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Military funding bill leads energy efficiency and climate resiliency

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The John S. McCain National Defense Authorization Act authorizes the Department of Defense to anticipate and prepare for utility disruptions through alternative energy sources and plan new facilities to meet changing environmental conditions. Photo by Pixabay on Pexels.com

Although the federal government has been delaying or rescinding programs that address alternative energy sourcing and climate resiliency, the Department of Defense (DoD) is looking at ways to reduce energy usage and protect military installations from the effects of climate change.

Last month, the John S. McCain National Defense Authorization Act (Act) was signed into law. It is arguably the most significant environmental legislation enacted in years. While it authorizes appropriations for everything from ammunition to space defense, it also contains the military installation construction budget.

One section of the bill is titled “Inclusion of Consideration of Energy and Climate Resiliency Efforts in Master Plans for Major Military Installations.” It authorizes the DoD to anticipate and prepare for utility disruptions through alternative energy sources and plan new facilities to meet changing environmental conditions. The DoD clearly saw the need to enact into law environmental mandates that foster the sustainability of mission-critical operations. The Act contains updates and modifications to the “United Facilities Criteria” (the criteria are currently under revision to match the new law so a new version is unavailable) for military installation master plans that affect all DoD projects and facilities and should influence other public and private construction as well.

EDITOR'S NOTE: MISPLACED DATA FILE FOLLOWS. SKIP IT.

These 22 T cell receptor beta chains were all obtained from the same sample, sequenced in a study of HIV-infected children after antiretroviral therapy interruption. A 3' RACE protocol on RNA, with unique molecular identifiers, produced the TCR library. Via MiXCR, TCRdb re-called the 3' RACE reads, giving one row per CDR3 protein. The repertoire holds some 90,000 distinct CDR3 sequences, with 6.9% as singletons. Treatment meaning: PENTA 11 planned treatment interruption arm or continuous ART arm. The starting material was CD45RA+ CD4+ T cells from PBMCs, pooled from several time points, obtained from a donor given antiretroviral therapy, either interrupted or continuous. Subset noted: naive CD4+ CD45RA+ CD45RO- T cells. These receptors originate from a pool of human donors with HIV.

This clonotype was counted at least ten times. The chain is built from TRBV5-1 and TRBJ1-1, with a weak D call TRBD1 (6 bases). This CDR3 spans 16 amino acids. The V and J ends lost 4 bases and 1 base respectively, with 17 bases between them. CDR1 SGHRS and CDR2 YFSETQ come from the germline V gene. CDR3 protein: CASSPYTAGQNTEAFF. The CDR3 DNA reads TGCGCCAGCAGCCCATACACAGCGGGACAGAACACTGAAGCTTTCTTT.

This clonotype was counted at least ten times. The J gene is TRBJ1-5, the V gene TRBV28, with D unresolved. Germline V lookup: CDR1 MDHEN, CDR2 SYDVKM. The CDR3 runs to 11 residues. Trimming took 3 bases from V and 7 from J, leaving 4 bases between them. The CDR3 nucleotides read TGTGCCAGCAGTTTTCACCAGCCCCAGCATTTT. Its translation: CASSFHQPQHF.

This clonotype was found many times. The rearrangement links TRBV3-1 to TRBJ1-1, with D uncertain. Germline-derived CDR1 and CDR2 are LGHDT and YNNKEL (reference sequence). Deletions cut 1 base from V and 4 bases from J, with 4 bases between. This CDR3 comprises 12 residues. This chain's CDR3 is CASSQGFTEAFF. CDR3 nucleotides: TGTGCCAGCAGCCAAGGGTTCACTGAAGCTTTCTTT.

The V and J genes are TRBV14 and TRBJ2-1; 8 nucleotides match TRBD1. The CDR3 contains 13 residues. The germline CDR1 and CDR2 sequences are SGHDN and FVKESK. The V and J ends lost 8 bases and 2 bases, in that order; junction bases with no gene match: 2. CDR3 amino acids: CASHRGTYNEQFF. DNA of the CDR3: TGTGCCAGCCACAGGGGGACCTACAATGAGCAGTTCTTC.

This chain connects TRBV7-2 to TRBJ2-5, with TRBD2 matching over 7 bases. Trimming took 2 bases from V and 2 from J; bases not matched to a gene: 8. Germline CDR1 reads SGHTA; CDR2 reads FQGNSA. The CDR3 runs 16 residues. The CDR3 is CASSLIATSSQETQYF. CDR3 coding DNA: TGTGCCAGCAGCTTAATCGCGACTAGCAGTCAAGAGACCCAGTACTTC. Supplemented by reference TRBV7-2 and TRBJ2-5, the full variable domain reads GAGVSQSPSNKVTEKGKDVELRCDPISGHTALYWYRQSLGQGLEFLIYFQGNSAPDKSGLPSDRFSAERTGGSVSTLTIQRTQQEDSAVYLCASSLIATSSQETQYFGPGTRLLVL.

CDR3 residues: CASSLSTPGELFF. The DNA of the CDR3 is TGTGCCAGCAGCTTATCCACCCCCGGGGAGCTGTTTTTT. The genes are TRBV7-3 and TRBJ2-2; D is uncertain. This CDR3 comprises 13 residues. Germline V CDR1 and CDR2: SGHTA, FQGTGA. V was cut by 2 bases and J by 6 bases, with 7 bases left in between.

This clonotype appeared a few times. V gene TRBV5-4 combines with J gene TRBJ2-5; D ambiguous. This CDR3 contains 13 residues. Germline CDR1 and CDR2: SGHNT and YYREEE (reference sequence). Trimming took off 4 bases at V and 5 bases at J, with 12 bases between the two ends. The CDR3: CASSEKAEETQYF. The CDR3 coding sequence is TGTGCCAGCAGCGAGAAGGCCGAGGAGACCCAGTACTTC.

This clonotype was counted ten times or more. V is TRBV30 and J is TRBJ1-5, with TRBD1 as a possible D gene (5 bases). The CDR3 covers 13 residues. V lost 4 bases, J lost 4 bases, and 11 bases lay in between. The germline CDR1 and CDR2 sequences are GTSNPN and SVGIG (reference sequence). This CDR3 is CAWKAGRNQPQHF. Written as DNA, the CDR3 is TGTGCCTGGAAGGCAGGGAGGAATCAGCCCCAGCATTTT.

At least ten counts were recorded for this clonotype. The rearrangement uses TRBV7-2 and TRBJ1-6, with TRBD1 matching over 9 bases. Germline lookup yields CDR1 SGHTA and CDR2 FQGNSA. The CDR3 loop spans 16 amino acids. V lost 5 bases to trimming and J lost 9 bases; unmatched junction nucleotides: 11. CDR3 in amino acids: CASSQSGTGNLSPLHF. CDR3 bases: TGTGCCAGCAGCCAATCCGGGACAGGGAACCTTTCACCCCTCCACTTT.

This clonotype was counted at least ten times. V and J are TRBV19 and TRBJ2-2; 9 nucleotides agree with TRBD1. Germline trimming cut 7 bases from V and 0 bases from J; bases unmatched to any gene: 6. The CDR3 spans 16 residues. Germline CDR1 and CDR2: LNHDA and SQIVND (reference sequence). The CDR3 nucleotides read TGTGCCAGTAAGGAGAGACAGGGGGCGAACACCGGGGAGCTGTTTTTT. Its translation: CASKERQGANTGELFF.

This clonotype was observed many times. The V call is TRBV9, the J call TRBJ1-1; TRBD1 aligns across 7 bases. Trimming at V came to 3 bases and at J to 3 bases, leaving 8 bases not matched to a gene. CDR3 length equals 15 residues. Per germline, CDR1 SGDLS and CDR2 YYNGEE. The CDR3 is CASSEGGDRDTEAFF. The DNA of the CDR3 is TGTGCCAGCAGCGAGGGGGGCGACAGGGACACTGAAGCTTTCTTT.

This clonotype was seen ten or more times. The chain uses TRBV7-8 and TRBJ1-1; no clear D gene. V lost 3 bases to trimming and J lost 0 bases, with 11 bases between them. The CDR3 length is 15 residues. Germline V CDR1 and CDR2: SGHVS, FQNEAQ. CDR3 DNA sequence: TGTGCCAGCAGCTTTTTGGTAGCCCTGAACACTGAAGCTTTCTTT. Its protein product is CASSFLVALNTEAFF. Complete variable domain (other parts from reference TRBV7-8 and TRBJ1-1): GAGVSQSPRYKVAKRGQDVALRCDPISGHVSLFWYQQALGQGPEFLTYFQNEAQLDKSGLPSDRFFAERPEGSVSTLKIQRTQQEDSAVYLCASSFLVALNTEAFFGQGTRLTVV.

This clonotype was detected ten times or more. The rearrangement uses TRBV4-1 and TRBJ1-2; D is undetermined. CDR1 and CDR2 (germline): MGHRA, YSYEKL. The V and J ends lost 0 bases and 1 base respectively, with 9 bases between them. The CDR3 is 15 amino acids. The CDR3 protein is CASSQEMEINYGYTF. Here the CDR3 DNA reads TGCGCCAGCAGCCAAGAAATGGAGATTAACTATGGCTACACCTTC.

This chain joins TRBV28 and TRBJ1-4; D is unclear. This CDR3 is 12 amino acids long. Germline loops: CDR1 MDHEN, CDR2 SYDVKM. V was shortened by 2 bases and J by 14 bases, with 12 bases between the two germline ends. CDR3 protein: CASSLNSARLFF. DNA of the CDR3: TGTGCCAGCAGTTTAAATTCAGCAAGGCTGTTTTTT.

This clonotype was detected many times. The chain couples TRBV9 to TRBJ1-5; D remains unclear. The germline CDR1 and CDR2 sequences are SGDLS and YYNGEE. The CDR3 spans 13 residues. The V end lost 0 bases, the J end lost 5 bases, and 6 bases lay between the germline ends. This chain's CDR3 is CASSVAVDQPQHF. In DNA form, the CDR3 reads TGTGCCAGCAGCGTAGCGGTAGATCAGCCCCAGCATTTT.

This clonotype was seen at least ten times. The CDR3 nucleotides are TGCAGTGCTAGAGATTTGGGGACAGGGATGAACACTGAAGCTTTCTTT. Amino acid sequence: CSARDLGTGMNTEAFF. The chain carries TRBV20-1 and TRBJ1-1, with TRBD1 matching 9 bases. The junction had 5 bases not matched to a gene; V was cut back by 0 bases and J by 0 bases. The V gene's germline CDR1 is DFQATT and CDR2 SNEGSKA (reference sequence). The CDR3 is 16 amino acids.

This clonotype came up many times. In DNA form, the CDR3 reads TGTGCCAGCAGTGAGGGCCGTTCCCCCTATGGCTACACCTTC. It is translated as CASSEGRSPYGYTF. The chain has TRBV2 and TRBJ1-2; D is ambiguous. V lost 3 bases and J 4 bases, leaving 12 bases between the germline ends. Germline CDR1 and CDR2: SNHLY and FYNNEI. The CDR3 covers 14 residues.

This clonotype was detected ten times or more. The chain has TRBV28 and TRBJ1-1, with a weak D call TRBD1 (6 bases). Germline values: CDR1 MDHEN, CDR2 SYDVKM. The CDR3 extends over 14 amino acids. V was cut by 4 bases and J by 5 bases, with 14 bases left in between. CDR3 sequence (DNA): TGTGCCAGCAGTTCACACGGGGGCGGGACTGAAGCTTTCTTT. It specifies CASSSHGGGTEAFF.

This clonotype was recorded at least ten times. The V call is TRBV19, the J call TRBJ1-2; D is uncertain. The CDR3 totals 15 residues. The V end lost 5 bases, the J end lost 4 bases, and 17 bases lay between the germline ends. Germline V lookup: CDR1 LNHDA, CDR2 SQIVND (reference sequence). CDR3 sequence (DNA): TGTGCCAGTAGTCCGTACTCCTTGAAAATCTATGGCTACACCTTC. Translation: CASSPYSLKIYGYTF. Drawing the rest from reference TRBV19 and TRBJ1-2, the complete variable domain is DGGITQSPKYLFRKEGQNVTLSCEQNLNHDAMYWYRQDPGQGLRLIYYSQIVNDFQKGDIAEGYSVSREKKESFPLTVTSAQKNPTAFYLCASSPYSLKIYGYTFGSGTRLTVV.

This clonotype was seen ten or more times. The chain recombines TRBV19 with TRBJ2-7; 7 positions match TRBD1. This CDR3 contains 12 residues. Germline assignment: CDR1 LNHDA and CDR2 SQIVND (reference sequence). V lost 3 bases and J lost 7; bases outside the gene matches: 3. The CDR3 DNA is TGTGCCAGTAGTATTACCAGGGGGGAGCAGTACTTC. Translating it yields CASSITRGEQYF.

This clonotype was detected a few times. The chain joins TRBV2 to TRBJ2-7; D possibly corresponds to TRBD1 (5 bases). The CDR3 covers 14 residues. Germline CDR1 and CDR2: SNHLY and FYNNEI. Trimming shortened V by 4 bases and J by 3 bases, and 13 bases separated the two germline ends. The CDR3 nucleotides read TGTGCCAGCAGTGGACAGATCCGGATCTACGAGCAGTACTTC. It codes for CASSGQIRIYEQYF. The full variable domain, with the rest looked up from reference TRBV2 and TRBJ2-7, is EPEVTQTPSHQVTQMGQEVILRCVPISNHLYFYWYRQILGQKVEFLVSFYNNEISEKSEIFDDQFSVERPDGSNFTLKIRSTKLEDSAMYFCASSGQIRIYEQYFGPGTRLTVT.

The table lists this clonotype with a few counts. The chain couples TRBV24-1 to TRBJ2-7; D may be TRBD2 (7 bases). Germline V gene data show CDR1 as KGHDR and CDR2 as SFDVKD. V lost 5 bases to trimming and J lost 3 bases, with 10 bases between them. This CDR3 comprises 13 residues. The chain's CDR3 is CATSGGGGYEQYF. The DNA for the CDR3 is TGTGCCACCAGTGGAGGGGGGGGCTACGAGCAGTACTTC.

Among the many requirements in the Act are these resiliency requirements:

  • Proposed projects that would be sited within or partially within a 100-year floodplain must be assessed for vulnerability and alternative construction sites.
  • Facilities not considered mission-critical have to have to be built two feet above the base flood elevation, with mission-critical facilities having a three-foot freeboard.

These provisions are important because of the size of the DoD’s real estate holdings. There are over 500,000 properties on more than 30 million acres of land, including facilities in all 50 states, the District of Columbia and 6 territories, and 70 foreign countries. So what the DoD addresses when it builds has a broader impact on the built environment.

Construction-related design firms have to be aware of the new requirements for DoD projects so that they can discuss with clients on non-military projects the forward-looking energy and climate resiliency issues recognized by the DoD.